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Steve.1981 Steve.1981 Absolutely spot on place for it - I've done enough of it. Similar to you I was brought up in a working class family that had ALWAYS voted Labour. In some ways that's kinda the problem (as Greedings Greedings alludes to - I'll come to your point shortly). The thing is I was always brought up with the idea that us working class need to stick together. I could never wrap my head around working class people voting Tory (slugs voting for salt to use the popular analogy). Thatcher and her vicious cabinet hated us, fought the unions to take away our rights, took away free school milk, and was generally held to be evil. The rule was that the rich voted Tory and the poor voted Labour, and it was ever thus. Then Blair happened. He pulled in the middle class vote and for the left that was a wonderful thing. He was able to put enormous investment into the NHS by focusing on actually winning elections, which he did by broadening the party to take in more people. He didn't know it however but he was setting up the disaster we see today.

The middle-class colonised the Labour party, but this also allowed the Labour Party to colonise the middle class. Talk of working class struggle left them out, they needed their own struggle, their own oppression, and that birthed identity politics in its modern form. Now Jemima and Tarquin are far more likely to be lefties than Tories, but that means the working class have been booted out of their home. The Tories, sensing an opportunity, have taken them in, don't call them deplorable, share their inherent social conservatism and have formed a new coalition. I think Tories working with the working class might just be the start of something new. Meanwhile, all the best talent has left Labour, either purged by Momentum or leaving sensing the party was no longer for them. That, in short, is the death of the working class left in the UK.

Greedings Greedings - I alluded to it earlier but Labour was always the party of the poor - the worker's party, hence the name Labour. The Tories traditionally hated us, from Thatcher the milk-snatcher through Cameron's austerity. There's a real aversion to voting Tory because of that, but the fact that people managed to despite that really shows how far Labour have fallen. I had more to say on the topic but got distracted by something else and now can't remember what I was going to say!
Tony Blair is also the one to criticise the current Labour party by not seeing what he did with them in the first place.

My family votes Labour, but I vote Green as I align more to their views, but it is sad to see how Labour have become this weird non-identical thingamijig that no one can understand that they would rather vote in Boris (I could never do that myself).

Labour, at least my impression of it, were supposed to give us back the Workers Rights amongst sharing the Tax across all of the sectors, but talking to a Tutor of mine, I actually saw a little bit of why the Tories invest so much in London (because the wealth is spread across the Nation systematically through businesses) but I do tend to disagree the way it does work, although being told that the Stock Market braces for a crash when Labour shoot most of the Taxes elsewhere, I did get a lot of sense on why people vote for each side depending on how well you do for yourself.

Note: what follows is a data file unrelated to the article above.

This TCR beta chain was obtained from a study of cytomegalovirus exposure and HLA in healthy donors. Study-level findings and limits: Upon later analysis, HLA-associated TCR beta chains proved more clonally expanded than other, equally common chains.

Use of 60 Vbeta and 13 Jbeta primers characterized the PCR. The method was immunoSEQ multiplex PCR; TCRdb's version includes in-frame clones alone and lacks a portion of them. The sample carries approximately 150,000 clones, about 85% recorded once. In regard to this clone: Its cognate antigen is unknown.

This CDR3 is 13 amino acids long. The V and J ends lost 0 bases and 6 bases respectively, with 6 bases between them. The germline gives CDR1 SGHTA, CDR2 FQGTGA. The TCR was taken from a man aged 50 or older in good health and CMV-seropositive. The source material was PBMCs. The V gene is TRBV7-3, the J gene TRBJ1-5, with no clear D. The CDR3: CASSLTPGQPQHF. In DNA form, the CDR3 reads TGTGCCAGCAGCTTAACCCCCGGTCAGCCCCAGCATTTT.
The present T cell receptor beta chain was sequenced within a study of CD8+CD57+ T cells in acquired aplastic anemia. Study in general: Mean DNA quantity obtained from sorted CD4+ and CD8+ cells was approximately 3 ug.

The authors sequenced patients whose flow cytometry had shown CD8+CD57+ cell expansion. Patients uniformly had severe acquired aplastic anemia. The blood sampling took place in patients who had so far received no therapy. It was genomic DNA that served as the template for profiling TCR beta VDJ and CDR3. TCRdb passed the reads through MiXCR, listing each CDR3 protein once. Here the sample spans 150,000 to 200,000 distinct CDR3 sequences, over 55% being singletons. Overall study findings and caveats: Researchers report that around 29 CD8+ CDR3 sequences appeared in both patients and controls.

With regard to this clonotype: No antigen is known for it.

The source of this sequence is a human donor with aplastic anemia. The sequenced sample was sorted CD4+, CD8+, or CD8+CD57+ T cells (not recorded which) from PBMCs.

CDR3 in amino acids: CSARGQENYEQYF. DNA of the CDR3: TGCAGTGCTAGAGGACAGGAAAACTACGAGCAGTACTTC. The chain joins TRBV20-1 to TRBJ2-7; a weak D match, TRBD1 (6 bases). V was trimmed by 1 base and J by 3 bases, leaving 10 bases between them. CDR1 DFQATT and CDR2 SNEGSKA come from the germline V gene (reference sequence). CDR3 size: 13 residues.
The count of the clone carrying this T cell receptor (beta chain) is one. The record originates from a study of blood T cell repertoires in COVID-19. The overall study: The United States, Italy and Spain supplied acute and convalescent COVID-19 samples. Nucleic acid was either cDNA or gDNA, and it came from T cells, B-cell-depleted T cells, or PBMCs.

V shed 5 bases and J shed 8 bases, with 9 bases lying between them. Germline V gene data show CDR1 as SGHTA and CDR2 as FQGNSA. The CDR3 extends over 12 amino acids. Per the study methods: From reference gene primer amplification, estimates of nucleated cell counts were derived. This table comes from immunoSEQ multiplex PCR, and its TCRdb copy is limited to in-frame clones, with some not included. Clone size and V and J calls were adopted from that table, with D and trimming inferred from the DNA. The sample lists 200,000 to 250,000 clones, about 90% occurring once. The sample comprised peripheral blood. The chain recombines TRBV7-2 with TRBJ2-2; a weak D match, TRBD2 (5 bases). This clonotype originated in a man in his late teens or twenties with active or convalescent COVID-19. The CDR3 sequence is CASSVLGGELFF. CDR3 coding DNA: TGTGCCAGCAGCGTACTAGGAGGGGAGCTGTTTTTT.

If the Tories can work with the working class, then that would be a miracle, but I sadly don't trust any of the Cabinet or Boris for it to happen and the ones that will suffer are the ones who got into power in the North (who are likely going to be more genuine and represent the North better) and the Voters who put their trust in the Tories.

Labours problem seems to be catering to a niche voter base that falsely represents the masses. Lib Dems have done the exact same and now you see them scrambling to what they identify as, as well!
 

Kazza

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Oct 6, 2018
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Labour is really fucked if even a black anti-racist campaigner with decades of experience can no longer pass their purity test:


A pioneering anti-racism campaigner, Mr Phillips, 66, now faces expulsion from the party for alleged prejudice against Muslims. He first alerted Britain to the problem of Islamophobia in the 1990s but is now being investigated for public statements that include expressing concerns about Pakistani Muslim men sexually abusing children in northern towns such as Rotherham.

Comments by Mr Phillips about the failure by some Muslims to wear poppies for Remembrance Sunday and the sympathy shown by a substantial proportion in an opinion poll towards the “motives” of the Charlie-Hebdo killers also form part of the complaint.

Who the fuck isn't concerned about Pakistani Muslim men sexually abusing children in northern towns such as Rotherham? Silly question, the Labour party and the police, of course...

I think the so-called TERFs will be the next to be expelled. Starmer doesn't strike me as one of the crazy ones. I wonder if he can hold it all together. As a hetro, white, male I really don't fancy his chances.
 

sahlberg

Gold Member
Oct 27, 2017
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Labour is really fucked if even a black anti-racist campaigner with decades of experience can no longer pass their purity test: